Food waste is a big issue in China — with enough food thrown away to feed 30 to 50 million people per year, according to a report from the Chinese Academy of Sciences and WWF in China.
Business after the pandemic-induced lockdown is back to normal at a popular hotpot restaurant in Chengdu, China. Groups sit around circular tables dipping meat and vegetables into the bubbling broth.
Owner Lai Sheng Qiang says many of his customers invite friends or business contacts for meals at his restaurant.
“When they’re inviting someone out for dinner, some people feel like they have to over-order to make a good impression,” he says.
And that has led to a longtime problem in China: food waste.
China throws away enough food to feed 30 to 50 million people per year, according to a report from the Chinese Academy of Sciences and the World Wildlife Fund in China. Now, the government is trying to change that bad habit. A directive from President Xi Jinping last month instructed Chinese people to stop wasting their food. It’s called Operation Empty Plate.
The country has changed drastically from the days when people couldn’t get enough to eat and food was rationed. In cities around China, many people eat out regularly with family or business associates. For older generations, Xi’s directive reminds them of the tougher times they lived through, from the Great Famine to the Cultural Revolution. But younger generations who have grown up in the years of China’s growing economy may not have that cultural context.
Xi has tried to tackle the issue of food waste before. Back in 2013, a propaganda campaign reminded people, especially government agencies, to scale back on banquets piled high with food. This year he’s calling on the general public to think more about the issue of food security. The pandemic, mass flooding throughout China, and trade tensions with other countries all highlight the need to protect the country’s food supplies, Xi said.
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But Xi’s order on food waste did not come with specific instructions, leaving it up to local authorities and individual restaurants to interpret his words on their own. Lai says the local restaurant association dropped by to inform him about Operation Empty Plate but didn’t give him guidelines to follow. So he has to figure out how to comply.
“Every restaurant has their own approach. We’re going to offer our customers two different portion sizes and sharing plates. That way, they can still feel like they have more options and can try more dishes,” he says.
Since family-style sharing is the norm in China, restaurant servers are used to giving advice on how many dishes to order. But in the wake of Xi’s campaign, some restaurants might have gone a bit too far in their attempts at compliance.
A restaurant in Changsha had to apologize after they put scales outside the front door for customers to weigh themselves. One viral video showed a manager eating his customers’ leftovers. Several videos capture teachers eating their students’ leftover food.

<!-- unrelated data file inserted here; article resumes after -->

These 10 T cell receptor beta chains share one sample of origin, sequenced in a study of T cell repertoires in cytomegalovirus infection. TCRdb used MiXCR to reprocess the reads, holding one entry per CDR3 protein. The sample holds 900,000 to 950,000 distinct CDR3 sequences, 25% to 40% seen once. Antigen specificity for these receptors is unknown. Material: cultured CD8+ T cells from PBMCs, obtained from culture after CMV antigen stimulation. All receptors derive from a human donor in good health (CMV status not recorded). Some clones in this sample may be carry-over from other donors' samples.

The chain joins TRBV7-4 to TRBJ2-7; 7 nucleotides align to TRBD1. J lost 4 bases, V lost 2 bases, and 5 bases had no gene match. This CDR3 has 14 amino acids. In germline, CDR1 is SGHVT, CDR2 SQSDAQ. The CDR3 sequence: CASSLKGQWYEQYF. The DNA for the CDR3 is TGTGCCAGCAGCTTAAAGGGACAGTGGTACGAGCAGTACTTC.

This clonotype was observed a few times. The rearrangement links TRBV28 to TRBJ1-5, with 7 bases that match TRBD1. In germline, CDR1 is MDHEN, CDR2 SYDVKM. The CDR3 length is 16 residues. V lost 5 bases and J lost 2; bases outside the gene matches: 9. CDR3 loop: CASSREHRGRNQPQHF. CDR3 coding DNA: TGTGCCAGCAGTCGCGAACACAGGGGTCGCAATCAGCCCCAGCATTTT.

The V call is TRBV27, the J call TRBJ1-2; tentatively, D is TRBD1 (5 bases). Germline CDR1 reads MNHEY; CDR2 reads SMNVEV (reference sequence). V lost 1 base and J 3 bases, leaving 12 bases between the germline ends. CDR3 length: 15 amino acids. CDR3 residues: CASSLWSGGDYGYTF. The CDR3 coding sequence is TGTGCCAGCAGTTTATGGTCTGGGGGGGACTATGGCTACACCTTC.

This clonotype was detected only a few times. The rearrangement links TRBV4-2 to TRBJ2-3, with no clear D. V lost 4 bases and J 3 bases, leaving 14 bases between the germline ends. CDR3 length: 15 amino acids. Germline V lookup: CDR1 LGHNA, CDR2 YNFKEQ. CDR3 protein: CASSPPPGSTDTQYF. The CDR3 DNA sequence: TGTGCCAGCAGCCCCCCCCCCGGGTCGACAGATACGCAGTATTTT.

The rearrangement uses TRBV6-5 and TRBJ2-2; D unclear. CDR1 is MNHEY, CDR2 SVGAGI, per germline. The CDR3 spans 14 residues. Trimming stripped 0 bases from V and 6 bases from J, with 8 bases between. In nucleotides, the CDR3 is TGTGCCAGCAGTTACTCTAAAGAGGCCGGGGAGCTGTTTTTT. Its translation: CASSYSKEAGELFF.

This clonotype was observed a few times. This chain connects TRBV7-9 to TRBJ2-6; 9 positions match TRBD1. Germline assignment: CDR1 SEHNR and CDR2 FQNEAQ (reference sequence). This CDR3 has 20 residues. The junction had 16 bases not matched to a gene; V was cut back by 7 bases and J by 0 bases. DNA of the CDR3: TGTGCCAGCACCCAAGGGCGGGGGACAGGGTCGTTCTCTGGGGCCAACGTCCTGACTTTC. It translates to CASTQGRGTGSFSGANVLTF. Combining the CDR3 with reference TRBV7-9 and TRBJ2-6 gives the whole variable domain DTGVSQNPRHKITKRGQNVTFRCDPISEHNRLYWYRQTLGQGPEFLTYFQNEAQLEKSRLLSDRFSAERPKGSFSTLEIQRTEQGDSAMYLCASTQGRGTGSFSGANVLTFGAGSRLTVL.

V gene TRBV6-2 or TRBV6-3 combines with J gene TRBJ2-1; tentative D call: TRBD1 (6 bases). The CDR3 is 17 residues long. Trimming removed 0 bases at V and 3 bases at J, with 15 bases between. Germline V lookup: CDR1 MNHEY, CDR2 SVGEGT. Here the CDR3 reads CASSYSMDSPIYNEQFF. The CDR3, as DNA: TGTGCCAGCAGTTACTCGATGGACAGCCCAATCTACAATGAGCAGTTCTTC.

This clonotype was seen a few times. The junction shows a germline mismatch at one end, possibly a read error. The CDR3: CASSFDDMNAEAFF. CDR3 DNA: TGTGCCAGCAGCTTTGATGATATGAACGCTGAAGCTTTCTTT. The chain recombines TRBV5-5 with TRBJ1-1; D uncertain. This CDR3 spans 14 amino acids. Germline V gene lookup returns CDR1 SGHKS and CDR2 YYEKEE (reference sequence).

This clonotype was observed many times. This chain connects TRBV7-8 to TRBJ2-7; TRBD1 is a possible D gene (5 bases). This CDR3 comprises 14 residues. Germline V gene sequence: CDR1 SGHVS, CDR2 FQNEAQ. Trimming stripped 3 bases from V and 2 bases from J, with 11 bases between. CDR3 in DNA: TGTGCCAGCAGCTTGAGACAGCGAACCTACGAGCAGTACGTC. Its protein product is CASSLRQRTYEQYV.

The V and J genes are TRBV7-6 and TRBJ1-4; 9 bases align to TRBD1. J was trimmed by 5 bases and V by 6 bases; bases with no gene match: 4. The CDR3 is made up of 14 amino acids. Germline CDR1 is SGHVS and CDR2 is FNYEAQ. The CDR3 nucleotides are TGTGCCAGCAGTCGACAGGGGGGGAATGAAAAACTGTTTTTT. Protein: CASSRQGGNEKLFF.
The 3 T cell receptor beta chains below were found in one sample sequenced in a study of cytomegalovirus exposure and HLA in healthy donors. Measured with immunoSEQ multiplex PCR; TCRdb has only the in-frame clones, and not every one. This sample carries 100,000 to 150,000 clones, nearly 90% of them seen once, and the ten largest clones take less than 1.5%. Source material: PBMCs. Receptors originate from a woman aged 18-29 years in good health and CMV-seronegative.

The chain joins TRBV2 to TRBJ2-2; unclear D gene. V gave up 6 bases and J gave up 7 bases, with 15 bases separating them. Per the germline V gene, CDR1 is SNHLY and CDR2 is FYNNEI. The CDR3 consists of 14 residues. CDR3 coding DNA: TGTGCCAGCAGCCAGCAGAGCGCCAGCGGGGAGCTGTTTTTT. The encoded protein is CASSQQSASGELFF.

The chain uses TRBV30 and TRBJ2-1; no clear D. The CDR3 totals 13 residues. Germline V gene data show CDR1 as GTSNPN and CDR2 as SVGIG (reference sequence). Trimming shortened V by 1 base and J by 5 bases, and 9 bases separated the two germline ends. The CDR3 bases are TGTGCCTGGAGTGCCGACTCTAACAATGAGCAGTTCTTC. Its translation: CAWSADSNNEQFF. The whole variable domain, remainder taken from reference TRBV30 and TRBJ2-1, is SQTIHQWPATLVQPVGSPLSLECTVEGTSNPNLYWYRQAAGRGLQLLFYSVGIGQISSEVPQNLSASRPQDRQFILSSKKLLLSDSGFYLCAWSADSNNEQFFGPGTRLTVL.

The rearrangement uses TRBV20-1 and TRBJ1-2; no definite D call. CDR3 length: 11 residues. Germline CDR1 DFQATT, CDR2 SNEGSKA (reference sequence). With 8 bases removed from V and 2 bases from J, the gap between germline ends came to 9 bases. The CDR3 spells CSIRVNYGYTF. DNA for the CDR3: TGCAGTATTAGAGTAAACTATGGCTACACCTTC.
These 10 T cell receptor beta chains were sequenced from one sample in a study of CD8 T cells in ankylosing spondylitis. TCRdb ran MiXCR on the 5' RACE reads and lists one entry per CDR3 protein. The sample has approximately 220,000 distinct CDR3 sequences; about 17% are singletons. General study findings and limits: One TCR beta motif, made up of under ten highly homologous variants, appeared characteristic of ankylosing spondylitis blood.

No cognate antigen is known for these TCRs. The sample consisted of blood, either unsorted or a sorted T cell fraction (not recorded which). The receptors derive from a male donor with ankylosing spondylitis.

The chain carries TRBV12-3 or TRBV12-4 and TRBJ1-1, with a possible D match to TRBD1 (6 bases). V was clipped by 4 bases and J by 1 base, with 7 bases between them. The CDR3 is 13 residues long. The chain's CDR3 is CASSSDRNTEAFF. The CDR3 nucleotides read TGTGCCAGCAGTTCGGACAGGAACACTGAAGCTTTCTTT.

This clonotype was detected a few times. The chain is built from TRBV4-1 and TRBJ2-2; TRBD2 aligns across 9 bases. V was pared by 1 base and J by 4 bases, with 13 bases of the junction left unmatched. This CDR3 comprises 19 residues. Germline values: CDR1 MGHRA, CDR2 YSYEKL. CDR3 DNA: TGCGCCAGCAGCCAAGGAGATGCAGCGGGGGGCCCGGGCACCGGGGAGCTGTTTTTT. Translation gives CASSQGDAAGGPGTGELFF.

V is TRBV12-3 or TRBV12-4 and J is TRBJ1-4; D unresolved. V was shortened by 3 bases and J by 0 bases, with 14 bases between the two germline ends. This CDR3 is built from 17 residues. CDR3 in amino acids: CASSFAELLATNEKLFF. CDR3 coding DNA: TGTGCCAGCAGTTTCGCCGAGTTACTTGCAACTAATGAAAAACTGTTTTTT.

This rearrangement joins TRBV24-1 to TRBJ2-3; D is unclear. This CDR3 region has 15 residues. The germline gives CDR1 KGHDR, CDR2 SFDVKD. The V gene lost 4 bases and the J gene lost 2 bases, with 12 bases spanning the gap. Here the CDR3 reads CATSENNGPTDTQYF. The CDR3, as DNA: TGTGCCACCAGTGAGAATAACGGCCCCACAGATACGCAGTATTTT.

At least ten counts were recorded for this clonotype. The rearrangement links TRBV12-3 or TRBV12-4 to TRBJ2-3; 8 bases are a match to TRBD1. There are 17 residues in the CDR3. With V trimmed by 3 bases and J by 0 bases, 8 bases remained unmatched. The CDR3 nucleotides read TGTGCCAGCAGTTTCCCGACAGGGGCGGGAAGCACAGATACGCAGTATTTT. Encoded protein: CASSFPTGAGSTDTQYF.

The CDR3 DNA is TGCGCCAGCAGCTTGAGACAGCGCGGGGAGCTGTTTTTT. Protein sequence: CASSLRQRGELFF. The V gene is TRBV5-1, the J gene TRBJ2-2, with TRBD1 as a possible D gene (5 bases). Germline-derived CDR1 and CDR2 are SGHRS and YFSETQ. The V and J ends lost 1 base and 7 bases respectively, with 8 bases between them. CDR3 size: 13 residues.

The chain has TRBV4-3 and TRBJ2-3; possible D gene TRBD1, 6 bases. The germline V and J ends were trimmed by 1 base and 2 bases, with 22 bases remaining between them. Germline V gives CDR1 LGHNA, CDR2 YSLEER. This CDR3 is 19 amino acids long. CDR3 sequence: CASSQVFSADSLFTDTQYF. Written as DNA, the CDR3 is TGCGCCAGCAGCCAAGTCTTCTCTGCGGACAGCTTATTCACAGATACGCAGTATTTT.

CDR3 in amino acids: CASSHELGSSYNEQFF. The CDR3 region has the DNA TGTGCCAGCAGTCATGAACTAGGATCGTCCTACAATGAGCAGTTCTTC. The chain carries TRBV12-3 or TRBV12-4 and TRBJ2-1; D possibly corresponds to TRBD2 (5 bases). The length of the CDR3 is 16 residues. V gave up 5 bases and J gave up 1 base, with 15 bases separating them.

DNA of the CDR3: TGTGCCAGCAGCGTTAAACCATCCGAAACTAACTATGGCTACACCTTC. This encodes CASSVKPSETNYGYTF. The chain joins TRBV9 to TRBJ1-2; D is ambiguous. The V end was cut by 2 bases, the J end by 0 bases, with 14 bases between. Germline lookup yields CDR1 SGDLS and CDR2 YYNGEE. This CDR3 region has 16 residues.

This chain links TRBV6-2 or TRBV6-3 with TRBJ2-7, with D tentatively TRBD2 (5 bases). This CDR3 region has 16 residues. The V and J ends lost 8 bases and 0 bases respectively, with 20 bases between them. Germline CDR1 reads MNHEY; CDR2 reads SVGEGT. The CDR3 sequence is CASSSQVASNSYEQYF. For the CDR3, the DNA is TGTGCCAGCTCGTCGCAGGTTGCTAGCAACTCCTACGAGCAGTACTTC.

Xi’s directive has also put pressure on an extremely niche group: Competitive eaters who are known as “big stomachs.” Their livestream videos show people chowing their way through tables full of food and in one case downing an entire roast lamb in one sitting. They have a huge following in China.
But now, because of Operation Empty Plate, they’ve been essentially banned from broadcasting online. Today, when you search for “big stomach” on Chinese social media like Weibo, Bilibili or Douyin, the first result that pops up is a short video from China State News reminding people not to waste food. Most of the eating videos have been scrubbed, but a few still manage to get online.
One features a young woman wearing a checked gingham blouse and big bow in her hair — very much a girl-next-door look. In the seven-minute video, she polishes off a big plate of udon noodles, a can of peaches, a bowl of black sesame rice dumplings, three dessert rolls and a milk pudding dessert. It’s no wonder the name she posts under is 吃不饱的晴子啊, or “can’t get full.”
Lai Sheng Qiang, the Chengdu restaurant owner, remembers a time when he actually couldn’t get full. He was born in the years after the Great Famine, which killed tens of millions of people in the 1950s.
“It was a different time then. It was a planned economy, and we couldn’t always eat as much as we wanted.”
“It was a different time then,” he says. “It was a planned economy, and we couldn’t always eat as much as we wanted.”
So he thinks the government’s Operation Empty Plate makes sense. He looks at some of his customers’ ordering habits and wishes they weren’t so wasteful. Most of them accept his reminders to order less food — which predated Xi’s directive.
“But some more traditional people, probably those who have been through harder times, think, ‘I have money now.’ Or they think this is a way to show their generosity,” Lai says.
Some people in China don’t see things the way Lai does. They think the new campaign is an attempt to control another aspect of ordinary people’s lives. Some restaurant owners are ignoring it to avoid offending their customers.
But Lai says it’s good for the country to plan ahead and try to prevent food security problems later on.
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